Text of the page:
It works well with any of the books on my tantrum book list.

Find it at your library or on Amazon

Friday, April 17

Flannel Friday: Mustaches!

Mustaches, my friend. They're hip and happening. With the new release of Mustache Baby Meets His Match, it was only a matter of time before I planned a whole storytime surrounding facial hair. Turns out, it expanded to include monsters as well because of the fabulous book Mo's Mustache. So I have two flannels today, regarding mustaches...

The first was totally and completely inspired by a fabulous original composition I discovered on Sunflower Storytime. I tweaked the rhyme a bit to fit my fancy, but it's still about Mr. Lou and his mustache that grew and grew:

Thursday, April 16

The Last Dragonslayer

The Last Dragonslayer
Jasper Fforde

My rating: ★★★

ISBN: 978-0544104716
Publisher: HMH Books
Date of publication: October 2, 2012
Age: Grades 5 - 9
Genre: Fantasy

Themes: integrity, consumerism, magic, environmentalism

Magic is fading and so is the need for it. Drain cleaner is cheaper than a spell, and magic carpets are used for pizza delivery. Fifteen-year-old Jennifer Strange is the acting director of Kazam, an employment agency for magicians—but finding business is tough. And then the visions start, predicting the death of the world’s last dragon at the hands of the last Dragonslayer. And then the magicians feel a surge in their magic. Big changes are coming, and Jennifer is in the middle of all of it.

It's a pleasant enough story, although heavily saturated in dry wit and British humor. (I will admit that it did make me laugh.) The characters are thoroughly odd, as well, but it fits the odd story. Jennifer, for instance, though nearly sixteen years old, hardly acts like a teenager; the story itself is skewed towards middle-graders and her personality is rather mature (especially with all of her responsibilities). She's like no sixteen-year-old I've met. Overall, it's a nice story that avoids the angst, drama, relationships, and darkness of many modern teenage fantasy novels. I probably won't read the rest of the series, but I'll still recommend it to the right people. Fans of Douglas Adams for instance...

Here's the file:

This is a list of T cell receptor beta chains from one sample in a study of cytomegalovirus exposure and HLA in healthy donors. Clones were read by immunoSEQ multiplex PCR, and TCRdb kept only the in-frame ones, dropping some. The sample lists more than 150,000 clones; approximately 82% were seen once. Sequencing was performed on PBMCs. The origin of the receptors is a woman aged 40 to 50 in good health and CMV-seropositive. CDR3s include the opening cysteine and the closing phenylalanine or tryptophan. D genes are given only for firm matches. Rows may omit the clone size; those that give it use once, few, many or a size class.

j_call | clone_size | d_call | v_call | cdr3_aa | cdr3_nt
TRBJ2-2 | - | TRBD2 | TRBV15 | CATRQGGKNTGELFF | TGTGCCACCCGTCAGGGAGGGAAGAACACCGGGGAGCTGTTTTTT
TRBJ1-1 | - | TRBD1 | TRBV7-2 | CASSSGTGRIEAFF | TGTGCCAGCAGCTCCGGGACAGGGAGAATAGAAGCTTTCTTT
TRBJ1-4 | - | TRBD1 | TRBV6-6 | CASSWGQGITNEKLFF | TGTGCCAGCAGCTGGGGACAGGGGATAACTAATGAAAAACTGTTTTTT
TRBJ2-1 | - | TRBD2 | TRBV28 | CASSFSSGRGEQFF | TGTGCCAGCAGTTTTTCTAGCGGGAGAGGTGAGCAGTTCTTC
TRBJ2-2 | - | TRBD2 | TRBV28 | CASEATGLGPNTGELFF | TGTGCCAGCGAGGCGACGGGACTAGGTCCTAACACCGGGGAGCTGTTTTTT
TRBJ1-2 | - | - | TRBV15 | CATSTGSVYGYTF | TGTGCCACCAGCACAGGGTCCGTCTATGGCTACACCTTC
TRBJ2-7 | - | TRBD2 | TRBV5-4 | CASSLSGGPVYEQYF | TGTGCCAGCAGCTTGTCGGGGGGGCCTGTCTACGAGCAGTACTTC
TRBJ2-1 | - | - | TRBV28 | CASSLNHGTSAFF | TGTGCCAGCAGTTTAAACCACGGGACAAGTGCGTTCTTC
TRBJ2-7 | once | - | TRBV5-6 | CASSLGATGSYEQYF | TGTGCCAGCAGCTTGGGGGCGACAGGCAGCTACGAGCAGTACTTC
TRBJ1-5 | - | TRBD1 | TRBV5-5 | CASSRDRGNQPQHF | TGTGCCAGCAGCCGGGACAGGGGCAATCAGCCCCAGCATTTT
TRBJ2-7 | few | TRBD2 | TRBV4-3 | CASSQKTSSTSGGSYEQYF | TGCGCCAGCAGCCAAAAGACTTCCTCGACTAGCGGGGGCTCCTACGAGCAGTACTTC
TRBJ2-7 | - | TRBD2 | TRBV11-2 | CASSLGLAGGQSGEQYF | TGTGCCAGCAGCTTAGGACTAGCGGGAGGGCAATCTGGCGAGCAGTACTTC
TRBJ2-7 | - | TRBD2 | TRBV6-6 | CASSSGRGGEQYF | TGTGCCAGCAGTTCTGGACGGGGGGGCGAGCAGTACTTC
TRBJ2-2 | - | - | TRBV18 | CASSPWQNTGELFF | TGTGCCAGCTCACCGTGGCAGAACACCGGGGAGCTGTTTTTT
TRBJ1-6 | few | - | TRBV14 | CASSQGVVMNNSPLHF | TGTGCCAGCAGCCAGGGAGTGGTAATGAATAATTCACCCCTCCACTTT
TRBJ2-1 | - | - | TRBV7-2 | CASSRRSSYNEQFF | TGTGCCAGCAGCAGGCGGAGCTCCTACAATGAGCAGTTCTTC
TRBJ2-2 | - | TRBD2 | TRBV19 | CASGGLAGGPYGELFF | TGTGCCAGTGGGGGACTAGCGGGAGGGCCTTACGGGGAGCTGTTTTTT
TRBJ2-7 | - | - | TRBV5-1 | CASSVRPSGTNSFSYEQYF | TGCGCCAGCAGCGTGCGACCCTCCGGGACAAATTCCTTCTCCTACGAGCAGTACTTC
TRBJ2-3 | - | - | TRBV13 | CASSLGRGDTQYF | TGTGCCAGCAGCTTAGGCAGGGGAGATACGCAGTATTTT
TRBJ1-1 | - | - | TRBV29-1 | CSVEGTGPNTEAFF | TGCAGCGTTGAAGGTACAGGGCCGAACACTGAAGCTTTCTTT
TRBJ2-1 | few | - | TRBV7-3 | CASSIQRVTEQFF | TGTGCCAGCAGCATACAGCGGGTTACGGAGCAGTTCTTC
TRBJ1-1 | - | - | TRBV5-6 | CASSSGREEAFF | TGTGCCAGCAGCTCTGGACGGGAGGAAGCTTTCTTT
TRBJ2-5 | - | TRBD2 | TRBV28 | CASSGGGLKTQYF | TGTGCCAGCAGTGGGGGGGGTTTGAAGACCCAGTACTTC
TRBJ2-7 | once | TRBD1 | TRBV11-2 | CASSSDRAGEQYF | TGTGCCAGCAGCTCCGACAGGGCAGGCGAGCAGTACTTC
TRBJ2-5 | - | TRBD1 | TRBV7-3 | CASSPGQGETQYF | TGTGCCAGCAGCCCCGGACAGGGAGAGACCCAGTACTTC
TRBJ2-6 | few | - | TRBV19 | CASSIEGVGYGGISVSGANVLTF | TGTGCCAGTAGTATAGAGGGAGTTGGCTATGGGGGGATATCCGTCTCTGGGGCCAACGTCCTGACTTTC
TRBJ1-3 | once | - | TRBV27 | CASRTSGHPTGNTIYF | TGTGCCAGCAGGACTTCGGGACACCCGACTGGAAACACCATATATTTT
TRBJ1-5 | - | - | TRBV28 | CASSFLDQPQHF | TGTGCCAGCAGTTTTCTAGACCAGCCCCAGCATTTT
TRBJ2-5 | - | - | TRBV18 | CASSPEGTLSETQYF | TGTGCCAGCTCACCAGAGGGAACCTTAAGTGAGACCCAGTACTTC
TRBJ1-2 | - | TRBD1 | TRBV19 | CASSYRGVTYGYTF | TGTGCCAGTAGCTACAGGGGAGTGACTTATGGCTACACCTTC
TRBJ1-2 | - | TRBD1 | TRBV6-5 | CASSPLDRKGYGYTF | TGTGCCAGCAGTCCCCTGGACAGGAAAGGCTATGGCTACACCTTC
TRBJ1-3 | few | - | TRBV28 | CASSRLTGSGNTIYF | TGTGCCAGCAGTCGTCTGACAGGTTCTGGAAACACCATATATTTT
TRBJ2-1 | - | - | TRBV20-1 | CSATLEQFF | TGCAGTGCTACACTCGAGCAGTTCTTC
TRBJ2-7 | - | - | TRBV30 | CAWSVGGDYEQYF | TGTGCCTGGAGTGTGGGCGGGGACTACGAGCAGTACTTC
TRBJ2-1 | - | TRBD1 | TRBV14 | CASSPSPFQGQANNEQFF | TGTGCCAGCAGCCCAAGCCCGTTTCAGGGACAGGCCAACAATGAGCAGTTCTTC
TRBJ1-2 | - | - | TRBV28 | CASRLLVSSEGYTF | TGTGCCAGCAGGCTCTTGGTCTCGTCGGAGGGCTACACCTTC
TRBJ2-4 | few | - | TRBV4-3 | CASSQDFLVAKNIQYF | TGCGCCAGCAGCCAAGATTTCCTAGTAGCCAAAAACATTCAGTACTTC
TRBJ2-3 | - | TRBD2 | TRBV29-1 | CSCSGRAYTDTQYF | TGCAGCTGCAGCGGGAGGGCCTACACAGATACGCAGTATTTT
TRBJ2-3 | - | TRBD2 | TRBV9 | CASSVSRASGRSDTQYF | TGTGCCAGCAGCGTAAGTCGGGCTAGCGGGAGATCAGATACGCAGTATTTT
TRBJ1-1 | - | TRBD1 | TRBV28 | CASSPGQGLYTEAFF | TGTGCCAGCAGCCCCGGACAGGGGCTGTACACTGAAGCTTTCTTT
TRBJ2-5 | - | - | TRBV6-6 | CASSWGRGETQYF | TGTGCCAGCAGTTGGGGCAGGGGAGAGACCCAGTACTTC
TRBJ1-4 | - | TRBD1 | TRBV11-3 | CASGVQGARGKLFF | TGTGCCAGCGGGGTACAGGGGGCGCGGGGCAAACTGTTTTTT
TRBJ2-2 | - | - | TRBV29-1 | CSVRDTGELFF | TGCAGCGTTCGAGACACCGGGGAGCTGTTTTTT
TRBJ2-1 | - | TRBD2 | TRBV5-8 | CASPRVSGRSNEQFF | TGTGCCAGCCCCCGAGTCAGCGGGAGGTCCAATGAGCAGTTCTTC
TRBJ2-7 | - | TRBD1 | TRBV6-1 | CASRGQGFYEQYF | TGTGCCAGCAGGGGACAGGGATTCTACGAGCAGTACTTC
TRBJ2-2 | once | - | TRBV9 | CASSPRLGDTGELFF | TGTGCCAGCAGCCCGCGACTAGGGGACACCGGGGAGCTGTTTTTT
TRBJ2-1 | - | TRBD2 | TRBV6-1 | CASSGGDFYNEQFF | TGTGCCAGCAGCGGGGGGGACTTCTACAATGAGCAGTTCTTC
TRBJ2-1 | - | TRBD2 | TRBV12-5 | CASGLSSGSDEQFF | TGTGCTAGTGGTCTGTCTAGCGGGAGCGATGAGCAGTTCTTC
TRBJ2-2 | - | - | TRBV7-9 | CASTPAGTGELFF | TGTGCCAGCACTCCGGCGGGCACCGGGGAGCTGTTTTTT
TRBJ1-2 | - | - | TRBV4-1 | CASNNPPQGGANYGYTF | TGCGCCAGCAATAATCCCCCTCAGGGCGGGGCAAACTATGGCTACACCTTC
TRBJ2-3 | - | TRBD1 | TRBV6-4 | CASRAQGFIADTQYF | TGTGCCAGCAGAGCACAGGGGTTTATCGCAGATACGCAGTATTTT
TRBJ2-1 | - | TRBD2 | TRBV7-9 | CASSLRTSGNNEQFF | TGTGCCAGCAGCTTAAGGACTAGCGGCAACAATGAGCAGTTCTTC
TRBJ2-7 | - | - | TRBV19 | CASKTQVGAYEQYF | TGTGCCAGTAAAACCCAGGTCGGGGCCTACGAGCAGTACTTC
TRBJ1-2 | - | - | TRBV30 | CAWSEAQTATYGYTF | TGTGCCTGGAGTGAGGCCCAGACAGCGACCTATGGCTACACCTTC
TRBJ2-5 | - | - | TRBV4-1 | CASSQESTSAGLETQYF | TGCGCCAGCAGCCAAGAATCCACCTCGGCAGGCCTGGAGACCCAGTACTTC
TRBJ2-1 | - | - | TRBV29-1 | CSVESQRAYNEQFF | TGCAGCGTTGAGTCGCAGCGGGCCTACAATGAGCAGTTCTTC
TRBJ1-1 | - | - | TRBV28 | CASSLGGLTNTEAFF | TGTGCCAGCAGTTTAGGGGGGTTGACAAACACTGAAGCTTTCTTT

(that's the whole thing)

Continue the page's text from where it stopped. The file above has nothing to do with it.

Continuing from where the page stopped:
Find it at your library or on Amazon

Tuesday, April 14

Ballet Cat: The Totally Secret Secret

Ballet Cat: The Totally Secret Secret
Bob Shea

My rating: ★★★★

ISBN: 978-1484713785
Publisher: Disney-Hyperion
Date of publication: May 5, 2015
Age: 5 - 8 years

Themes: friendship, boredom, secrets, selflessness

Ballet Cat and Sparkles the Pony are trying to decide what to play today. Nothing that Sparkles suggests—making crafts, playing checkers, and selling lemonade—goes well with the leaping, spinning, and twirling that Ballet Cat likes to do. But when Sparkles's leaps, spins, and twirls seem halfhearted, Ballet Cat asks him what's wrong. Sparkles doesn't want to say. He has a secret that Ballet Cat won't want to hear. What Sparkles doesn't know is that Ballet Cat has a secret of her own, a totally secret secret. Once their secrets are shared, will their friendship end, or be stronger than ever?